We’re approaching the holiday season. It’s a time of travel for my family. I have two brothers who live with their families in Texas. One brother and his family live in Oklahoma. My parents live in Texas. And I live with my wife and four daughters in Virginia. We try to get together for a few days sometime between Thanksgiving and New Year’s Day.
So right after Christmas, we’re going to hop in cars and planes, making our way to the home of our heritage: East Tennessee. That’s where my grandfather, aunts, uncles, and cousins live. It is a time of year that we all anticipate with joy. The gathering of family to celebrate what God has done in our lives over the past year is a journey of joy for us.
The psalmist takes us on a journey of joy into the presence of the Lord God (Psalm 122:1-9). It is the gathering of family to celebrate God Himself. Today, we hear the joy of the pilgrims standing within the gates of Jerusalem in the presence of the Lord.[i] The delight of the journey.[ii] When we make our journey into the presence of the Lord, we find joy of the gathering of family and friends celebrating God with one heart and one voice.
1. It’s a joyful journey with friends
There’s something powerful about a “road trip.” As a student in high school, my friends and I would pack into my 1977 Chevy Suburban, carrying far more than seatbelts would allow. Our destination was Houston, Texas for a football game. The play-offs. The music would play, my friends would sing, the laughter would fill the car, and the joy would journey with us. It was a great journey.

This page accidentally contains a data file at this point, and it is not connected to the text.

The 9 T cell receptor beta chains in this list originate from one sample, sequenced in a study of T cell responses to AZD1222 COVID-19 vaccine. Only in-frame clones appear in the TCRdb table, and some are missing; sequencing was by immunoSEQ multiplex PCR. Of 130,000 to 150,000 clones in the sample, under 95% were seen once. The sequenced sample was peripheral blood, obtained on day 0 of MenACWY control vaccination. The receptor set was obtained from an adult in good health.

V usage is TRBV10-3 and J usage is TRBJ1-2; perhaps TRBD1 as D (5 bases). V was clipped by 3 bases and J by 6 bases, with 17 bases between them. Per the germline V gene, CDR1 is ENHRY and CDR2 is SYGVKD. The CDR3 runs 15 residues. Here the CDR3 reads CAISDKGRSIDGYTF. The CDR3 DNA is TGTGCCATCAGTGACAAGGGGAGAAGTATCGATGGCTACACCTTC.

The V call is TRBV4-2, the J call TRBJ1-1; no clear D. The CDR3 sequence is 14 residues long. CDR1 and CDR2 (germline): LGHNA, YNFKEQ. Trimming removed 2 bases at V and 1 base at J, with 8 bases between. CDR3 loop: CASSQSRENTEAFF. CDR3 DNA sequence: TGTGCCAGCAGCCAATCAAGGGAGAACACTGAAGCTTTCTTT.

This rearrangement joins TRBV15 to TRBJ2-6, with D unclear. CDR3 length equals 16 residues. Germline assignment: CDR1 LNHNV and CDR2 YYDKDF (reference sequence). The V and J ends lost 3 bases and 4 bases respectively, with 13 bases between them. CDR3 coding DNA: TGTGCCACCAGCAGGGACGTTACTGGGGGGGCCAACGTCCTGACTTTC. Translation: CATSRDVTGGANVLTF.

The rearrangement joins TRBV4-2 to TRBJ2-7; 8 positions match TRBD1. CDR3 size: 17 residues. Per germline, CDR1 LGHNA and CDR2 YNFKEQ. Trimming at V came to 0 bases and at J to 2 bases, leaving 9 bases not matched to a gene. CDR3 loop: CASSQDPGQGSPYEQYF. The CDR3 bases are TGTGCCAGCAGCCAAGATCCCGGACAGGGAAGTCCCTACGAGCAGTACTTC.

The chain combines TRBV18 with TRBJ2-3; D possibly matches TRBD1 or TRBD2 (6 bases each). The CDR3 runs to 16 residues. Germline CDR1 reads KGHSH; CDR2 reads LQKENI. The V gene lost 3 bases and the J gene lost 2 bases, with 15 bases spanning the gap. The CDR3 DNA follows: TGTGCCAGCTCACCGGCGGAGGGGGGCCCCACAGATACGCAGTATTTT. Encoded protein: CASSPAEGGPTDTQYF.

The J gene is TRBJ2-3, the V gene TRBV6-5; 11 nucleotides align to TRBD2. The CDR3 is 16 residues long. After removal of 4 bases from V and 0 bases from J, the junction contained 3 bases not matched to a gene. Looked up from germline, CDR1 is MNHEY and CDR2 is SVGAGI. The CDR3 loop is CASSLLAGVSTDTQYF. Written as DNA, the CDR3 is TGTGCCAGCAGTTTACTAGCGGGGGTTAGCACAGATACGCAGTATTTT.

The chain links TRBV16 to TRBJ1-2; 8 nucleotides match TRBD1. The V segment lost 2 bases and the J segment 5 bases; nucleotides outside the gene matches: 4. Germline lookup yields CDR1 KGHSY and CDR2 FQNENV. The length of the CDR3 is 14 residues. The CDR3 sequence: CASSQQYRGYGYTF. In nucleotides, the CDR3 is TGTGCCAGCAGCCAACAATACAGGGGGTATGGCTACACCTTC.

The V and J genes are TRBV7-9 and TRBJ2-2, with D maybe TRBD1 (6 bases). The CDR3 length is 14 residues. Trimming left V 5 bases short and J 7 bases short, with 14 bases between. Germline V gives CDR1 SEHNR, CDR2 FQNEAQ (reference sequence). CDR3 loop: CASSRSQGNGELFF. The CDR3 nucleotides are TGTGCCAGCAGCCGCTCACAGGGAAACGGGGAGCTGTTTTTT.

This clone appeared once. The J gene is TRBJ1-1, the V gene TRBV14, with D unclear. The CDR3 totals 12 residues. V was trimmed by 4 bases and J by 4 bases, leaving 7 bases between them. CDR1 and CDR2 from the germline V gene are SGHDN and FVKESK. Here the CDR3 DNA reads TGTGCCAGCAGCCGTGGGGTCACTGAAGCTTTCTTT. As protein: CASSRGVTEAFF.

We’re on a “road trip” into the presence of the Lord, and we take this journey with friends and family who love Him. Joy filled the heart of the psalmist when he heard about the “road trip” with friends into God’s presence.[iii] They were headed to the “house of the Lord.”
In the Old Testament, the “house of the Lord” was the centerpiece of His presence in the world. The pilgrim examines the bulwarks and walls of the city of God’s presence and people, and he delights in the safety and security that is found there.[iv] The place of God’s gathering is the place of unity of His people around Himself.[v]
Today, on this side of the Cross and the pouring out of the Spirit (Acts 2), the symbolic representation of God’s powerful presence is the heart of individual followers of Christ. And when we gather together to worship the Lord, His powerful presence is amplified by friends of Christ praising and pleasing the Lord (122:4). We are joined together under the name of the Lord. His character unites us. We are joined together by the testimony we share. His work unites us. We are joined together by our hearts of thanks. His grace unites us.
When we meet together in the presence of God with the people of God, we are in the safest place on earth. Where God reigns, there is safety. God brings justice to the gathering of God’s people (122:5). As we enter into His presence, unified by His Spirit, He directs our hearts to seek His will and follow His voice so that we might accomplish His purpose and not transgress.[vi]
The joy of God’s presence eclipses the difficulties of the week. The journey may be filled with dark shadows and deep valleys, but we won’t see the difficulties any longer when we stand in the presence of the Lord.[vii] The moment our soul touches the ground of God’s gathering, we are filled with the delight of His presence that eclipses the struggles of the journey.[viii]
The joy of the journey, however, is not supremely in the friends that go with us. The joy of the journey pours from the presence of Christ. We have a joyful journey when we go with friends into the presence of the Lord.
2. It’s a joyful journey toward the fullness of life